This post is directly tied to Pastor and Thomas’ conversation in episode 18 about the proper translation of the Greek word “skubalon” used by the Apostle Paul in Philippians 3:8 (discussed in the broader context of the Christian approach to “cuss” words). Among Christians, Daniel B. Wallace is considered one if the premier Greek and New Testament scholars of our time; he wrote an article on this subject some years back, and it seemed right to link to it here.
For those who simply want to get the gist without reading Wallace’s entire article, I give you his conclusion:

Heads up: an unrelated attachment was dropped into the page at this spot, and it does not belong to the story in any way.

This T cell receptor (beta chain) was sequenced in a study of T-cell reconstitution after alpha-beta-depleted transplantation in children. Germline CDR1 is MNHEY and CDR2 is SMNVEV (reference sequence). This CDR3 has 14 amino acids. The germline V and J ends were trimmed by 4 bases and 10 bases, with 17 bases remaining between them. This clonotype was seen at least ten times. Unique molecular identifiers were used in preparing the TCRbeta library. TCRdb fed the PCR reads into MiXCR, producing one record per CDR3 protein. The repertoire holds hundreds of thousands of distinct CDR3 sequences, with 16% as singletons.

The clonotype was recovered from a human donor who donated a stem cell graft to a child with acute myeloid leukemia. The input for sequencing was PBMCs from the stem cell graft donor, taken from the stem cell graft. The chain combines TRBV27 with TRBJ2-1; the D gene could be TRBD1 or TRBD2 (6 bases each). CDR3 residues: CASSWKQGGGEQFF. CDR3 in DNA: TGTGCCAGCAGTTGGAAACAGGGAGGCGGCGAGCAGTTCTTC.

In Phil 3:8, the best translation of skuvbala seems clearly to be from the [dung/excrement] definitions. The term conveys both revulsion and worthlessness in this context. In hellenistic Greek it seems to stand somewhere between “crap” and “s**t.” However, due to English sensibilities, and considering the readership (Christians), a softer term such as “dung” is most appropriate. The NET Bible, along with a few other translations, grasp the connotations here, while most modern translations only see the term as implying worthlessness. But Paul’s view of his former life is odious to him, as ours should be to us. The best translation, therefore, is one that picks up both worthlessness and revulsion, and probably a certain shock value.